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Comment on Donald Davidson

Author(s): W. V. Quine
Source: Synthese, Vol. 27, No. 3/4, Intentionality, Language, and Translation (Jul. - Aug.,
1974), pp. 325-329
Published by: Springer
Stable URL: http://www.jstor.org/stable/20114927
Accessed: 02-04-2018 03:26 UTC

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I've been enjoying the past 45 minutes or so in the same way all of you
have, because it's equally new to me. I had no idea what was coming.
Professor Davidson was overly generous in stressing the degree to which
I might deserve credit for all this. If we think of it another way around,
the extent to which I agree, that is very considerable indeed. But there are
surprises here, things I certainly can't claim for myself. The whole idea of
comparing the problem of belief versus meaning with the problem, in
decision theory, of separating preference from expectations, is certainly
a new and stimulating idea.
I might mention several things in this paper that please me particularly.
For one thing, it seems right to give a central role to what Davidson calls
'holding to be true', because this is just what one is getting at when one
uses the method of query and assent, which seems the central track to
learning a language, whether a foreign language as a field linguist or one's
mother tongue as a small child. Imitation is all very well up to a point,
but people aren't constantly volunteering observation terms or observa
tion sentences to fit their surroundings. Very soon you have to take the
initiative, even the child does, or the parent does, in volunteering sent
ences and asking the parent or child for assent.
The problem of separating meaning from belief is one that struck me
as very central. I've felt that there is no hope, in general, of separating
communitywide beliefs into truths that belong to the meanings of the
words and truths that one would like to think of rather as universally
shared collateral information. Towards the end of Davidson's paper he
put this point in an interesting way, which I certainly go along with:
belief is invented. The notion of belief is invented to take up the slack
between the individual and the community. Where the notion of belief as
against meaning is really doing its work is where people disagree in their
beliefs. Otherwise, there is no telling what the difference is.
If there is no separating these things, then the parallelism isn't complete
between the meaning-versus-belief problem and the expectation-versus

Synthese 27 (1974) 325-329. All Rights Reserved

Copyright ? 1974 by D. Reidel Publishing Company, Dordrecht-Holland

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326 W. V. QUINE

preference problem in decision theory, because there, thanks to Ramsey's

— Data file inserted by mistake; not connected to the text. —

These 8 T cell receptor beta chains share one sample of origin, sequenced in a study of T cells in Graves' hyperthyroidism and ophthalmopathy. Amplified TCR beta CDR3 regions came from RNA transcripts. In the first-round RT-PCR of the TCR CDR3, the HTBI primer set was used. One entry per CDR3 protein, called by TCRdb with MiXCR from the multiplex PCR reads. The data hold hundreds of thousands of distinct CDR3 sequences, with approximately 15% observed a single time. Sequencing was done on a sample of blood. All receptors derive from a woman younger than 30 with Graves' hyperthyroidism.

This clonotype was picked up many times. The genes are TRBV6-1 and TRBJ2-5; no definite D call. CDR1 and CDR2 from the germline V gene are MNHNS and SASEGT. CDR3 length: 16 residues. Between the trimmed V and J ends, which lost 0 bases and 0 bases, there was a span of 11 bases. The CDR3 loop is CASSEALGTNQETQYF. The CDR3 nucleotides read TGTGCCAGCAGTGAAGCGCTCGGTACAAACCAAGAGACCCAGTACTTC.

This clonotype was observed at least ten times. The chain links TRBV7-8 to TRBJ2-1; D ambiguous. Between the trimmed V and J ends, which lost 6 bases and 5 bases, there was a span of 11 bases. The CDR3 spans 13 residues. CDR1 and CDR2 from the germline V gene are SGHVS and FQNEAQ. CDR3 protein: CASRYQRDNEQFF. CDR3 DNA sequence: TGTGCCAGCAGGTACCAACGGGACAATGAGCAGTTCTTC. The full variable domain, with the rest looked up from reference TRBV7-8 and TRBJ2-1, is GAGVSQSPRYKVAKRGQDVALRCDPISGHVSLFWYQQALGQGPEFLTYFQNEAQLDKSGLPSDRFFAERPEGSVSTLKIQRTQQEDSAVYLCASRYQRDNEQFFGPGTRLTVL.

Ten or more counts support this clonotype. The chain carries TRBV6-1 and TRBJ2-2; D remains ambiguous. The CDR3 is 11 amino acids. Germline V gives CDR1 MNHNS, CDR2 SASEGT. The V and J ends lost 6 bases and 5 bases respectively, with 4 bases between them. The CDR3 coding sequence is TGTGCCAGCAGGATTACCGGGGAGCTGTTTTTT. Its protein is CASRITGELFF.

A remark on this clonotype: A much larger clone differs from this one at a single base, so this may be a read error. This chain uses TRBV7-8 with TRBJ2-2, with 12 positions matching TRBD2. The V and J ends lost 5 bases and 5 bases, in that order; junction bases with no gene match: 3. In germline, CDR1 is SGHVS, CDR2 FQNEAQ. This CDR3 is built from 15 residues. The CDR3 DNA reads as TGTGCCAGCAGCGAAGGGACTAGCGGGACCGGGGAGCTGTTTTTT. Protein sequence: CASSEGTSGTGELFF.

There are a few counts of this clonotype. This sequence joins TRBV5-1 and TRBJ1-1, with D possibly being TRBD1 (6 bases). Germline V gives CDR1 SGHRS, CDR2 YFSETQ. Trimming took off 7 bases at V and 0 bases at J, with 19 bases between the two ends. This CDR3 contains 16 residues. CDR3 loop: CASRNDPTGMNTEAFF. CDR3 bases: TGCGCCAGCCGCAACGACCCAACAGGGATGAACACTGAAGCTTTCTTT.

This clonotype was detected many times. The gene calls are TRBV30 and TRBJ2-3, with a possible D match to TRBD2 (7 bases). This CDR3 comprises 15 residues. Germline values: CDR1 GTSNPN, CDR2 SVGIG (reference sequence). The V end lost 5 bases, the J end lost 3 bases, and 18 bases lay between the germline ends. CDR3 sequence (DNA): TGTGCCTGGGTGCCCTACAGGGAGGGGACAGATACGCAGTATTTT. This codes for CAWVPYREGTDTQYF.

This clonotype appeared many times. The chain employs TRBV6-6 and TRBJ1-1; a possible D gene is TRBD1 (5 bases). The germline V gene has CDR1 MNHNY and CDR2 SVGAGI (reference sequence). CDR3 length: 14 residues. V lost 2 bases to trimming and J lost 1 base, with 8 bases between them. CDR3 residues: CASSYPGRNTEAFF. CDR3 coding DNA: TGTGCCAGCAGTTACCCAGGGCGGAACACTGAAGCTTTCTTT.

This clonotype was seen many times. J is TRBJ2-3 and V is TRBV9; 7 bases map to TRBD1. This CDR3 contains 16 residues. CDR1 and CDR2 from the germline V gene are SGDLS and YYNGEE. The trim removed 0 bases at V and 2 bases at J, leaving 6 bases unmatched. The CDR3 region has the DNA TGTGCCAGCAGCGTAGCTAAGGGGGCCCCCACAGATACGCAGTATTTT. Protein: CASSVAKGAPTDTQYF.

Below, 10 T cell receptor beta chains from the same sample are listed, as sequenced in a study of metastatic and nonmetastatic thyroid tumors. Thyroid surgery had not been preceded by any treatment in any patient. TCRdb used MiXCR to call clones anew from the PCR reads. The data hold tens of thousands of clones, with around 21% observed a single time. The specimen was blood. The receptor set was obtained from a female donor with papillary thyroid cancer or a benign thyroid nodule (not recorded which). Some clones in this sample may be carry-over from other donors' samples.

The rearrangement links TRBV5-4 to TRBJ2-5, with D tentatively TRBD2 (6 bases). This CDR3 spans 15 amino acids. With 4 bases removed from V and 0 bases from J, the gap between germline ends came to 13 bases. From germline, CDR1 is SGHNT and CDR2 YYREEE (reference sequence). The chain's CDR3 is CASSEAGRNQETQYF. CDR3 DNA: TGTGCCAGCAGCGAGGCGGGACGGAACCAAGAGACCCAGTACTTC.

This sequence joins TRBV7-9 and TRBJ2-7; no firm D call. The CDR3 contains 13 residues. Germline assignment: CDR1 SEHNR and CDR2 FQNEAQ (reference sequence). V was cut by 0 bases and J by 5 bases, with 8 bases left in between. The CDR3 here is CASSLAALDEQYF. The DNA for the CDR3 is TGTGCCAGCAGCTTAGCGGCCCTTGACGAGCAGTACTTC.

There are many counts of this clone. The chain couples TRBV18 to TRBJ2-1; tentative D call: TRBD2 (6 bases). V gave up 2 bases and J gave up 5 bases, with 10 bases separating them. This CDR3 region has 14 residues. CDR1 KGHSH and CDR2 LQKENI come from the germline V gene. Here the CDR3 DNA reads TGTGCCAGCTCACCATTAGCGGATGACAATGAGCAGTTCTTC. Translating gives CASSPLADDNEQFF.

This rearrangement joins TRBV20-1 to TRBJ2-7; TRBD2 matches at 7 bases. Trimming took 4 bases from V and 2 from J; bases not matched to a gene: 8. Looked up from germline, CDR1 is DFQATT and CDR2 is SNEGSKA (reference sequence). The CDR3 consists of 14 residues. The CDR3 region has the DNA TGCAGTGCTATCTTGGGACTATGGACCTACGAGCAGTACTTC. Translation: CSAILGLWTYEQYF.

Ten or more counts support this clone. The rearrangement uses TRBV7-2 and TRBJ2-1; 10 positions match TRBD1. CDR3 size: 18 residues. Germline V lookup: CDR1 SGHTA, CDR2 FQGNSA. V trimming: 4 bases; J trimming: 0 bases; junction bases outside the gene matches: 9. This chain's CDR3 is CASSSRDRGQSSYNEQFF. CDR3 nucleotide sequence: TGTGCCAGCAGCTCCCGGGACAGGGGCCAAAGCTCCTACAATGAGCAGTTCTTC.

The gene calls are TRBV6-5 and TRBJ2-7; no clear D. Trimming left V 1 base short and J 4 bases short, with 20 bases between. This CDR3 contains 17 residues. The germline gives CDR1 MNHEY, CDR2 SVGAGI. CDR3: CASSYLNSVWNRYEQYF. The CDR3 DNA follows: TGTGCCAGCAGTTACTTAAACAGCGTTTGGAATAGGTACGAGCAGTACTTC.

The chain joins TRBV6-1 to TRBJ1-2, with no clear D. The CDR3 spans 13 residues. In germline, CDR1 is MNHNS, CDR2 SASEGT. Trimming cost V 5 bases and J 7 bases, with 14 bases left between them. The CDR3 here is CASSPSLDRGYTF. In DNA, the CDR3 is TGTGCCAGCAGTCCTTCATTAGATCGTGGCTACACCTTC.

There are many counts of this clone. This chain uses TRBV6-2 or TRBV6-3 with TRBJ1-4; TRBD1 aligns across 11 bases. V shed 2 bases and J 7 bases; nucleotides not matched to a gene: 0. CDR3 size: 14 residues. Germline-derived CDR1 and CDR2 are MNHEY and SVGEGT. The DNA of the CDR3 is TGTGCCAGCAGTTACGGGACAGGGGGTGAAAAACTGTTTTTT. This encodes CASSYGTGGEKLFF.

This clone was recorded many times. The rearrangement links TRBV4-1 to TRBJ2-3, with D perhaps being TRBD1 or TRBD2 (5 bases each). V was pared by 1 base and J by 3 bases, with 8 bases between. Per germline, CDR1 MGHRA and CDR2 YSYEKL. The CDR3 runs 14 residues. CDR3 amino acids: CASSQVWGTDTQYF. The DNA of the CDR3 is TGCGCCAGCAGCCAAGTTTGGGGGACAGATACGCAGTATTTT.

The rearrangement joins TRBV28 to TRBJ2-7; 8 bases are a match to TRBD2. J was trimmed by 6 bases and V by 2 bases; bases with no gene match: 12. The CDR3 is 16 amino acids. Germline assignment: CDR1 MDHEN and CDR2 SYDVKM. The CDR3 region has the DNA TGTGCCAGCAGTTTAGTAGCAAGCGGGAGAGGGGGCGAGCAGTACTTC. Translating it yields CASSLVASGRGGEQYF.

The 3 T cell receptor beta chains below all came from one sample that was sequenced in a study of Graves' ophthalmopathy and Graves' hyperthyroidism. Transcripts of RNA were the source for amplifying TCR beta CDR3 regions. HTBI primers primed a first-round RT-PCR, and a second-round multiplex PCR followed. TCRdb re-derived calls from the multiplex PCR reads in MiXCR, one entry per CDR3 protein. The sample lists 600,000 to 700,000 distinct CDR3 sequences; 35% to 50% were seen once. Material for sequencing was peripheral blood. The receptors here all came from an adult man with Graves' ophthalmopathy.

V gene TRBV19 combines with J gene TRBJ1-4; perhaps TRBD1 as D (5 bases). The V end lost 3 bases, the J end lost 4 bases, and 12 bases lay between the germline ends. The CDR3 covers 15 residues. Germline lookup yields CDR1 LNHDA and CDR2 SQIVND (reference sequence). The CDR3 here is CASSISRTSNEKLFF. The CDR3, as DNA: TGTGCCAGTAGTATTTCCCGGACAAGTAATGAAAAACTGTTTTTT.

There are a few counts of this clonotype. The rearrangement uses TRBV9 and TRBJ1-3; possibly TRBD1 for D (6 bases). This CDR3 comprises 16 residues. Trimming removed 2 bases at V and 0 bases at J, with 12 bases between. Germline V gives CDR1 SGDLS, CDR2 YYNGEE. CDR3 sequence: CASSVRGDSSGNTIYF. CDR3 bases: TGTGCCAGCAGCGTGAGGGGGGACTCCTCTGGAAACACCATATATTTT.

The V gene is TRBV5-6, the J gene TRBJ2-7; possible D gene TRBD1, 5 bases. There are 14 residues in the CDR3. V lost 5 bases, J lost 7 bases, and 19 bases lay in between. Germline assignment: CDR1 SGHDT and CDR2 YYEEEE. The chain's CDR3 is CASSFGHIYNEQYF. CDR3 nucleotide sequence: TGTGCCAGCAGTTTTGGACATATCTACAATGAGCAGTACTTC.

device, one can make that separation. Or perhaps one does make the
separation here, too ; perhaps it is merely the difference between individual
beliefs that aren't communitywide and the ones that are communitywide.
What I want to see pursued further, to see how it develops, is the pro
ject of simultaneously exploring belief and meaning by determining the
speaker's preferences as to what sentences are true. When we get away
from some rather limited sentences, pretty much at the observation level,
I'm not sure how that's going to proceed.
A point where I certainly agree, and have taken the line myself, is in
accepting the T-sentences whenever they are true rather than requiring
that they be provable. This worries people sometimes; they feel this is
going to be a funny truth-definition, because you're applying truth to
these very T-sentences that are supposed, when taken collectively, to
explain truth. Well, yes, but then the T-paradigm isn't supposed to be a
definition anyway. And, on the other hand, if you insist rather that the
T-sentences be not only true but provable, then you're having to make
some sort of a decision as to what counts as necessary rather than con
tingent; you're having to make some such division among the sentences
of the meta-language. I feel that one doesn't have to have a dichotomy
like that in order to understand the language. One has to know what count
as sentences. One would like to know truth-conditions. One doesn't have to
have a separation between the empirical law and the postulate.
I like taking the theory of truth as basic, or as basic as one can, in the
matter of exploring meaning. This is something, of course, that's been
said by Davidson in a number of papers and that I've come to appreciate
more fully for that reason. One reason I like it is that it fits the centrality
of the sentence. What matters basically is what one takes as true, rather
than what one takes as synonymous with what. The latter I'd like to see
explained by derivation rather than taken as somehow intuitively given.
As Davidson pointed out, Tarski's truth construction can't be carried
through until we've decided what to count as quantification, or the equiv
alent referential apparatus, in the object language. I argued in Word and
Object that even that much in the way of recognition of devices in transla
tion depends on analytical hypotheses and is not unique. Davidson said
he thought it unlikely there would be more than one way of doing this in
translation; he thought we would be lucky to find even one way. My

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expectation has been that if there is one way there are many. I'm inclined
now to be a little more tentative on that point, because I think about sub
stitutional quantification. From the point of view of radical translation,
substitutional quantification is in very good shape; not perfect, but in as
good shape as the truth-functions. There's a little gap already in the cases
of conjunction and alternation. An observer could master conjunction,